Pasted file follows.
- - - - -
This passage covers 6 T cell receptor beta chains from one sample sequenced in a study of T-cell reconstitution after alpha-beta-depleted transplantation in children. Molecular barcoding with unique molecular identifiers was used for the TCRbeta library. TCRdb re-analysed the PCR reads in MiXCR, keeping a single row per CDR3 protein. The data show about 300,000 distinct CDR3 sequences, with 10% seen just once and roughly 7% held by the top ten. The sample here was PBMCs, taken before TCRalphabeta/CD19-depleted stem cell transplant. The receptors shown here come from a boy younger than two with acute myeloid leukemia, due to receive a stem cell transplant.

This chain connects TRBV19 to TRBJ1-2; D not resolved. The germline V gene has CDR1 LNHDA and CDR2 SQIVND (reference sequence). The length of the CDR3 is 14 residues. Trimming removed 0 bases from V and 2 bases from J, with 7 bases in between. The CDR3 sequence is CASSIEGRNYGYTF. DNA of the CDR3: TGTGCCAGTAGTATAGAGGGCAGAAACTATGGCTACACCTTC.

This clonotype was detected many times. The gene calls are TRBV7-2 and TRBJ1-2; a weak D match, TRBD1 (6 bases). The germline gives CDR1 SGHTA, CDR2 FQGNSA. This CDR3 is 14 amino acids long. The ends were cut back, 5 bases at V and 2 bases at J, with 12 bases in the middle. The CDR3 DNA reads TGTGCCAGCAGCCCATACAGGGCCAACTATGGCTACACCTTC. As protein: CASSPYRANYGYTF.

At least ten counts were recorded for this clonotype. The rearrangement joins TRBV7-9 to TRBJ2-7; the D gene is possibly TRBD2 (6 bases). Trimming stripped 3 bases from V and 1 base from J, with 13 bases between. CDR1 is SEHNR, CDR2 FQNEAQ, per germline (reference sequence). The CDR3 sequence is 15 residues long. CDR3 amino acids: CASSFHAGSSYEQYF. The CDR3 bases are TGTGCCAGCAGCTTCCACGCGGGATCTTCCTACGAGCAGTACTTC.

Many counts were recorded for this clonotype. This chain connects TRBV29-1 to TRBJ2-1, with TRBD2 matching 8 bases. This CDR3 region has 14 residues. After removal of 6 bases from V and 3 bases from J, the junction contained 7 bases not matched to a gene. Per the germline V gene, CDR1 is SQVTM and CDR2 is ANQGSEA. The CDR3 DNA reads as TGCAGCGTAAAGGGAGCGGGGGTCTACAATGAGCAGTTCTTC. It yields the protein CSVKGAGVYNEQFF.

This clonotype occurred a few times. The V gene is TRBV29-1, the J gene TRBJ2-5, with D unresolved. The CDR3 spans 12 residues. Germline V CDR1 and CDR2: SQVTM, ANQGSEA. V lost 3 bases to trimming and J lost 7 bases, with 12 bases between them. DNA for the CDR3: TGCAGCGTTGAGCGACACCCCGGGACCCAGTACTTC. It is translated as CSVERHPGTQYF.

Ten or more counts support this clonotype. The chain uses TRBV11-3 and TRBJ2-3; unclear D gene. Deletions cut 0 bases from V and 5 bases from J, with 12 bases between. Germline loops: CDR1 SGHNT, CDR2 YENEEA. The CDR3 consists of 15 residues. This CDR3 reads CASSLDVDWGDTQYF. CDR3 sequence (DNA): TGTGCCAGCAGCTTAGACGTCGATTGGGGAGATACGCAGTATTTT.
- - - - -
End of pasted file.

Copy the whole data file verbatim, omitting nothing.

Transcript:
This passage covers 6 T cell receptor beta chains from one sample sequenced in a study of T-cell reconstitution after alpha-beta-depleted transplantation in children. Molecular barcoding with unique molecular identifiers was used for the TCRbeta library. TCRdb re-analysed the PCR reads in MiXCR, keeping a single row per CDR3 protein. The data show about 300,000 distinct CDR3 sequences, with 10% seen just once and roughly 7% held by the top ten. The sample here was PBMCs, taken before TCRalphabeta/CD19-depleted stem cell transplant. The receptors shown here come from a boy younger than two with acute myeloid leukemia, due to receive a stem cell transplant.

This chain connects TRBV19 to TRBJ1-2; D not resolved. The germline V gene has CDR1 LNHDA and CDR2 SQIVND (reference sequence). The length of the CDR3 is 14 residues. Trimming removed 0 bases from V and 2 bases from J, with 7 bases in between. The CDR3 sequence is CASSIEGRNYGYTF. DNA of the CDR3: TGTGCCAGTAGTATAGAGGGCAGAAACTATGGCTACACCTTC.

This clonotype was detected many times. The gene calls are TRBV7-2 and TRBJ1-2; a weak D match, TRBD1 (6 bases). The germline gives CDR1 SGHTA, CDR2 FQGNSA. This CDR3 is 14 amino acids long. The ends were cut back, 5 bases at V and 2 bases at J, with 12 bases in the middle. The CDR3 DNA reads TGTGCCAGCAGCCCATACAGGGCCAACTATGGCTACACCTTC. As protein: CASSPYRANYGYTF.

At least ten counts were recorded for this clonotype. The rearrangement joins TRBV7-9 to TRBJ2-7; the D gene is possibly TRBD2 (6 bases). Trimming stripped 3 bases from V and 1 base from J, with 13 bases between. CDR1 is SEHNR, CDR2 FQNEAQ, per germline (reference sequence). The CDR3 sequence is 15 residues long. CDR3 amino acids: CASSFHAGSSYEQYF. The CDR3 bases are TGTGCCAGCAGCTTCCACGCGGGATCTTCCTACGAGCAGTACTTC.

Many counts were recorded for this clonotype. This chain connects TRBV29-1 to TRBJ2-1, with TRBD2 matching 8 bases. This CDR3 region has 14 residues. After removal of 6 bases from V and 3 bases from J, the junction contained 7 bases not matched to a gene. Per the germline V gene, CDR1 is SQVTM and CDR2 is ANQGSEA. The CDR3 DNA reads as TGCAGCGTAAAGGGAGCGGGGGTCTACAATGAGCAGTTCTTC. It yields the protein CSVKGAGVYNEQFF.

This clonotype occurred a few times. The V gene is TRBV29-1, the J gene TRBJ2-5, with D unresolved. The CDR3 spans 12 residues. Germline V CDR1 and CDR2: SQVTM, ANQGSEA. V lost 3 bases to trimming and J lost 7 bases, with 12 bases between them. DNA for the CDR3: TGCAGCGTTGAGCGACACCCCGGGACCCAGTACTTC. It is translated as CSVERHPGTQYF.

Ten or more counts support this clonotype. The chain uses TRBV11-3 and TRBJ2-3; unclear D gene. Deletions cut 0 bases from V and 5 bases from J, with 12 bases between. Germline loops: CDR1 SGHNT, CDR2 YENEEA. The CDR3 consists of 15 residues. This CDR3 reads CASSLDVDWGDTQYF. CDR3 sequence (DNA): TGTGCCAGCAGCTTAGACGTCGATTGGGGAGATACGCAGTATTTT.